Presentation on theme: "Managing Risks in Financing Agriculture Renate Kloeppinger Rural Finance Adviser The World Bank AFRACA Agribanks Forum 4-7 May 2010, Abuja, Nigeria."— Presentation transcript:
Managing Risks in Financing Agriculture Renate Kloeppinger Rural Finance Adviser The World Bank AFRACA Agribanks Forum 4-7 May 2010, Abuja, Nigeria
Presentation Outline –Background –Findings from a Conference –Findings from a Study –Conclusions
Background Agriculture Credit - The history of failed interventions Agriculture Credit – Overview of recent approaches World Bank’s work in Agriculture Risk Management Food Crisis and the renewed interest in Financing Agriculture Studies, Conferences, and New Interventions
Agriculture Credit and a History of Failed Interventions in the 80s and 90s and little activity in most of the 2000s Emphasis on Agriculture Development Banks and large credit lines = low repayments, elite capture, political influence on credit decisions Subsidized interest rates or interest rate caps = banks are unable to recover their costs; if there is reimbursement from the government most often limited funding leads to credit rationing and again to elite capture Loan forgiveness programs = bad credit culture Savings completely neglected = farmers are unable to build up reserves for own risk management purposes One off actions - sustainable access to credit for farmers not a topic Guarantee programs for banks are expensive and often lead to moral hazard and cherry-picking
Recent approaches to agriculture finance Focus on private commercial financial institutions Emphasis on institutional development and capacity building of financial institutions Sustainable access to financial services, not only credit Managing risk in financing agriculture is in the forefront Focus on smallholder farmers (or their organizations) rather than large farmers only Financing (along) the value chain receives attention Insurance is a hot topic Partial risk guarantee schemes are increasingly set up Use of “smart” subsidies
Expert Meeting on Managing Risk in Financing Agriculture, April 2009, Johannesburg 14 Findings Financing for Agriculture is viable if supported by sound risk management at multiple levels Good banking practices combined with understanding of the sector and the client is a core requirement Insurance is one tool in an overall risk management strategy
Expert Meeting on Managing Risk in Financing Agriculture, April 2009, Johannesburg 14 Findings Mutually beneficial partnerships through which risk and benefits are shared lower risk Aggregation of clients reduce risk and transaction costs Innovative forms of collateral and collateral substitutes provide added security to lenders Financial literacy education is equally important for staff and clients of financial institutions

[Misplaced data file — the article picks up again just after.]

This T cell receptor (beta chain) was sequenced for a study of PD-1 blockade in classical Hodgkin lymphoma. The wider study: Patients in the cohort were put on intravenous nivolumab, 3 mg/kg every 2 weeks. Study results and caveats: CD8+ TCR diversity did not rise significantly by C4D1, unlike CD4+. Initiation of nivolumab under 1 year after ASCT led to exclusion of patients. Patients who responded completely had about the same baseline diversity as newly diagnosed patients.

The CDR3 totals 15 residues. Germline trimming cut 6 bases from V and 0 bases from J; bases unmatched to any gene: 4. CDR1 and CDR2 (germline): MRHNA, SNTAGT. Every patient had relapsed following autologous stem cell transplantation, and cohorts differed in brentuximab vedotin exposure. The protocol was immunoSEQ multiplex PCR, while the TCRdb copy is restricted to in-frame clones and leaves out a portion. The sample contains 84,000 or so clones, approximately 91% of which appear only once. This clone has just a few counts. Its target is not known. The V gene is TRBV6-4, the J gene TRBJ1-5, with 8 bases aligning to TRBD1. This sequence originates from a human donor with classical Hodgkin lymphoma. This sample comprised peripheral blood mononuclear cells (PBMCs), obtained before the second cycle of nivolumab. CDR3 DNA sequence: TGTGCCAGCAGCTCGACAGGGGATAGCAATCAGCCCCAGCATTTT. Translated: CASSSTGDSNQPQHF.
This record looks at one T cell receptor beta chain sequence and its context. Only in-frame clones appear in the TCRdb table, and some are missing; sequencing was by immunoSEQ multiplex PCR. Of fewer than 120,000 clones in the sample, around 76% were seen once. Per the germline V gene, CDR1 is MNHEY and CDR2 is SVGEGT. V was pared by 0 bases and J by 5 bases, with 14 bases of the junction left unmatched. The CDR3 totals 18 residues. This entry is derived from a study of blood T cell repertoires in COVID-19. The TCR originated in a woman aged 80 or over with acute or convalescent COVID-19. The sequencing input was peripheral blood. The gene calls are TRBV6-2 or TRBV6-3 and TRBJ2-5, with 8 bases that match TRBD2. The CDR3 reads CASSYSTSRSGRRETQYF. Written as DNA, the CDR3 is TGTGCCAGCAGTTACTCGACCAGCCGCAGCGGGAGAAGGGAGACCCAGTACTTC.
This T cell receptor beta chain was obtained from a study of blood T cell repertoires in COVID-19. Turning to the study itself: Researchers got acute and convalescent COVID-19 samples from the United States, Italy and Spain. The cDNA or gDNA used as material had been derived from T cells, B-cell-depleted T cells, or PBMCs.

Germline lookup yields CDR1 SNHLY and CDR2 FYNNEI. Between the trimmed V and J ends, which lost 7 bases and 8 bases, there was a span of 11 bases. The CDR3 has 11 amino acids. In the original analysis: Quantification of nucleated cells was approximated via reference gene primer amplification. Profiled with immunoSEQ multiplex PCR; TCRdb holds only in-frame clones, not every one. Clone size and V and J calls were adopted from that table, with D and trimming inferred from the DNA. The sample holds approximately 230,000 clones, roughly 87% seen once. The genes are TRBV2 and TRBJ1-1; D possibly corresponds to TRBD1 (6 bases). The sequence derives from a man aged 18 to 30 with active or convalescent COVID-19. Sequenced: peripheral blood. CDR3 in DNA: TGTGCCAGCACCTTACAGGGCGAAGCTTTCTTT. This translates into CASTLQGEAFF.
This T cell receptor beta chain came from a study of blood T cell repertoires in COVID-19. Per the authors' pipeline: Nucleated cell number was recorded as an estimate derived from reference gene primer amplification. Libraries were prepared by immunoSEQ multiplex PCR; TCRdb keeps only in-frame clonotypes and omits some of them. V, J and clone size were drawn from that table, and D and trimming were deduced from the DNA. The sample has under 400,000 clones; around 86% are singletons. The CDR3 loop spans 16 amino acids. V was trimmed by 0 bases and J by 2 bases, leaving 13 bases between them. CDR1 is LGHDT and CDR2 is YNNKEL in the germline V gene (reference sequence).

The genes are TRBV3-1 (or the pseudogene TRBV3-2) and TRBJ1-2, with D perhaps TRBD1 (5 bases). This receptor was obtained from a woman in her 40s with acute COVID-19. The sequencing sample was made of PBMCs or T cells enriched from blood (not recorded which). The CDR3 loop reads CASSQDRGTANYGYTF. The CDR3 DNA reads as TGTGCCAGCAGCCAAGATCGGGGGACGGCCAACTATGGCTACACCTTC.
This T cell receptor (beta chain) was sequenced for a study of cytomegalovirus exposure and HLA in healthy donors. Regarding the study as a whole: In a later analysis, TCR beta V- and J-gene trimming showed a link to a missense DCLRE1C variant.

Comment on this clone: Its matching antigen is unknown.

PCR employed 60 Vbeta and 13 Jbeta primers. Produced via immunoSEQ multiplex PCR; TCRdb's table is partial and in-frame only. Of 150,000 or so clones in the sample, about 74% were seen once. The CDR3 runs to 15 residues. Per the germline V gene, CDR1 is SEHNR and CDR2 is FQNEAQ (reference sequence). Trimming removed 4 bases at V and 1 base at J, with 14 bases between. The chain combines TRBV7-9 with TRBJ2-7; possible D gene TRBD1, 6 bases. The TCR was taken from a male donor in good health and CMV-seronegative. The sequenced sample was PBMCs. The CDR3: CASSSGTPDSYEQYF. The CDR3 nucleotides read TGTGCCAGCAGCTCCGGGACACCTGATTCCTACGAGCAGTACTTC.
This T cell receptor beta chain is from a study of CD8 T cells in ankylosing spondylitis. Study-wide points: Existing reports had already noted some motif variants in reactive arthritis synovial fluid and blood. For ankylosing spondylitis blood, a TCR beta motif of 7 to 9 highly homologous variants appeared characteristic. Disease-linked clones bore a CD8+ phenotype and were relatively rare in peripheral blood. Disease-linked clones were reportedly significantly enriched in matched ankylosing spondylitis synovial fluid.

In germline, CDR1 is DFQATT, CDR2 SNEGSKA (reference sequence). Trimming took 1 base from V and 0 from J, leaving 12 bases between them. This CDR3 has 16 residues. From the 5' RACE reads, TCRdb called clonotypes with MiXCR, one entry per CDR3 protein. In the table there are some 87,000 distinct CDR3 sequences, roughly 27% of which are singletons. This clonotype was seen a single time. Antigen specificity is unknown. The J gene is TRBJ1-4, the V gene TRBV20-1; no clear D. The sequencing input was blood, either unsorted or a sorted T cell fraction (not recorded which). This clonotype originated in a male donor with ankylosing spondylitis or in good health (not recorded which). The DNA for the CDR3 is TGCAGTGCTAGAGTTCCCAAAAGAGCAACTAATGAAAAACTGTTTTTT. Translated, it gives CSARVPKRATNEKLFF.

The Study on Credit Risk Assessment and Management – The Questions Agricultural Credit Risk Assessment –How is a credit request assessed? –How important is agricultural domain knowledge? –Is credit-risk quantified at the loan-level and at the portfolio level? Agricultural Credit Risk Management –How common is the use of collateral substitutes? –Do lenders facilitate access to risk mitigation services for borrowers? –What mechanisms are used?
The Study Sample and Method Sample: –17 institutions in 7 countries –Focus on Africa and Asia –Cover major institutional types - Commercial banks (12), DFIs, and microfinance organizations. Method: –Rapid assessment of 15 institutions –Detailed assessment of 2 institutions
The Institutions Studied Malawi: OIBM, MRFC Zambia: Stanbic, Barclays, Dunavant, Cropserve Kenya: KCB, Equity, Coop Bank, AFC India: ICICI, HDFC, SBI, Basix Thailand: BAAC Armenia: ACBA-Credit Agricole Kyrgyz Republic: Ayl Bank
Study Findings - Credit Risk Assessment Small Loans –Approach 1: Parametric (rules of thumb, experience-based) –Approach 2: Parametric + outsourcing Large loans – traditional financial ratio analysis. 3 banks use credit bureau only for large farmers 1 bank uses bio-metric identification 5 banks use credit grading; only 1 uses risk modeling
Study Findings – Credit Risk Management All banks lending to small farmers use collateral substitutes Diversified loan portfolios – agricultural loan portfolios 10 to 40 % Only 1 bank bundles crop insurance; 1 bundles credit-life insurance. 6 banks report risk-based pricing for large loans; none for small. 3 DFIs report risk-based pricing for small loans
Innovations Use of biometric tools to uniquely identify borrowers. Parametric credit risk assessment and partial outsourcing of this process Tripartite lending arrangements – produce buyer, lender and borrower. Provision of fee-based agricultural and business advisory services.
Some Conclusions Lending to small farmers at scale requires non-traditional credit assessment systems Lending to small farmers requires use of collateral substitutes, but not other elements of microfinance. Multi-level diversification is key to credit risk management at the portfolio level Successful agricultural lenders have domain expertise in agriculture at multiple levels